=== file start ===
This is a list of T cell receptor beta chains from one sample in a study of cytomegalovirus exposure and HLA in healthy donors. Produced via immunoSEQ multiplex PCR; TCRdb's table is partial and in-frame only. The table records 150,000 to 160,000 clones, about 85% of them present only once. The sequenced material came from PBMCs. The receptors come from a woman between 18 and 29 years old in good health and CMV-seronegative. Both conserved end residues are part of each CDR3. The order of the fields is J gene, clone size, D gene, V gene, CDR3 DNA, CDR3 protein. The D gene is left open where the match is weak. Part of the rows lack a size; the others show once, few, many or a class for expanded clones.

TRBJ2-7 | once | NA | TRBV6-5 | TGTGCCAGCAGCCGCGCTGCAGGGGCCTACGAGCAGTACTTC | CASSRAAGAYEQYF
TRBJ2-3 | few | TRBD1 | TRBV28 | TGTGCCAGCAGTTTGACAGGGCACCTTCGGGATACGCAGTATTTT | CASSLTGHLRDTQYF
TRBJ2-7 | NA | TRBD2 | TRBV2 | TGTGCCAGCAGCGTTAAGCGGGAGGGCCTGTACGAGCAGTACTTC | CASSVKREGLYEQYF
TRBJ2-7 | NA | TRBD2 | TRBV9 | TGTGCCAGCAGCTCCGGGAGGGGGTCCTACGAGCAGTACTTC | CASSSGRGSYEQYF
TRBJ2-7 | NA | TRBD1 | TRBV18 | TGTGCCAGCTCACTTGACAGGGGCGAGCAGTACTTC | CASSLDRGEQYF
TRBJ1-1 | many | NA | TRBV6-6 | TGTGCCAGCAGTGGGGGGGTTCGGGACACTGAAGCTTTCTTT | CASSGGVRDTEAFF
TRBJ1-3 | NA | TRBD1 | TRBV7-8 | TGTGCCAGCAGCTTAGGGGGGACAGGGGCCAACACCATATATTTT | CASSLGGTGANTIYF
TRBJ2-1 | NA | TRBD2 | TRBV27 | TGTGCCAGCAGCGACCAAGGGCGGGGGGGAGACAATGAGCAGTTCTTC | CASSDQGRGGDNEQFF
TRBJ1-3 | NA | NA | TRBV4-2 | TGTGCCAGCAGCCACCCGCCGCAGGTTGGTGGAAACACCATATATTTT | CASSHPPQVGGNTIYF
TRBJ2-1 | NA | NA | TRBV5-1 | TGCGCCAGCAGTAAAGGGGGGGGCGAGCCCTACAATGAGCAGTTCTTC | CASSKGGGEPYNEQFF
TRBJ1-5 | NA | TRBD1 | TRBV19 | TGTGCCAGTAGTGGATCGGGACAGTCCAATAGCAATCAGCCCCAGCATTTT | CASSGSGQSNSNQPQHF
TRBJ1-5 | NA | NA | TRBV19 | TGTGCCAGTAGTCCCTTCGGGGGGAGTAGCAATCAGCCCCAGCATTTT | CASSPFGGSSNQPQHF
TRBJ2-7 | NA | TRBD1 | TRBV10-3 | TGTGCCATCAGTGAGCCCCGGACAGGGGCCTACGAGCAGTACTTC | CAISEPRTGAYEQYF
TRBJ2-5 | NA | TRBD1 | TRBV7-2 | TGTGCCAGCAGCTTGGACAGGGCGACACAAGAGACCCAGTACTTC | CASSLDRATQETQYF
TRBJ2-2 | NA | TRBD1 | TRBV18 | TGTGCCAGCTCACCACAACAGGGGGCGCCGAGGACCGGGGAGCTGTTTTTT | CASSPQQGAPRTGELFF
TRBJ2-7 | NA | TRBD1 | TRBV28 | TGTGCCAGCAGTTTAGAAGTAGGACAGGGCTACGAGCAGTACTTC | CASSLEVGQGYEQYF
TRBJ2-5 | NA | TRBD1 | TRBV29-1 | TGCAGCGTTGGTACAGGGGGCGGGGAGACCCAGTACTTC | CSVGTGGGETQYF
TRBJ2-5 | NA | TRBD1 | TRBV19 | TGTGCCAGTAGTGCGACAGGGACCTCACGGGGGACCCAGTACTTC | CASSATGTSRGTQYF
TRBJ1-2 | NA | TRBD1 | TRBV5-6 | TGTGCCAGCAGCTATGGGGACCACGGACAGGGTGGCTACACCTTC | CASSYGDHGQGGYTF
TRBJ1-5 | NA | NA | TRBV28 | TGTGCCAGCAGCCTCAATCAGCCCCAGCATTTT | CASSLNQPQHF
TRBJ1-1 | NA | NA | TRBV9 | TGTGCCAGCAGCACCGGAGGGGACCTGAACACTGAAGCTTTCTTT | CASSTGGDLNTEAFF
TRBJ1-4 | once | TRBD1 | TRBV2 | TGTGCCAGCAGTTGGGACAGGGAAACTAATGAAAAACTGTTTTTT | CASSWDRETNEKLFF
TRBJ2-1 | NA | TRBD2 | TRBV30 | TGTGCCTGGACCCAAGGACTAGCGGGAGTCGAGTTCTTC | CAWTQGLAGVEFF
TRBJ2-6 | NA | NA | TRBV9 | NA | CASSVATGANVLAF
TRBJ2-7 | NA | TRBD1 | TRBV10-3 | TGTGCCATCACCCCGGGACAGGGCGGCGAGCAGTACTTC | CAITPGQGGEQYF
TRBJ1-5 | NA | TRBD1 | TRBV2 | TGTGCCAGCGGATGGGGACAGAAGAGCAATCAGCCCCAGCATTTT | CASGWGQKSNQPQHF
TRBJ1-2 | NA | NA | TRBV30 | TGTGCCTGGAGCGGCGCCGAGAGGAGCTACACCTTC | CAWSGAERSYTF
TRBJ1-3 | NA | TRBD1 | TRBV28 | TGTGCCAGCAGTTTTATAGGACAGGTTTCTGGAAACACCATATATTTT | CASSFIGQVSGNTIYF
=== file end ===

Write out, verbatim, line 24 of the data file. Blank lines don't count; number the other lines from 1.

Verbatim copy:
TRBJ2-1 | NA | TRBD2 | TRBV30 | TGTGCCTGGACCCAAGGACTAGCGGGAGTCGAGTTCTTC | CAWTQGLAGVEFF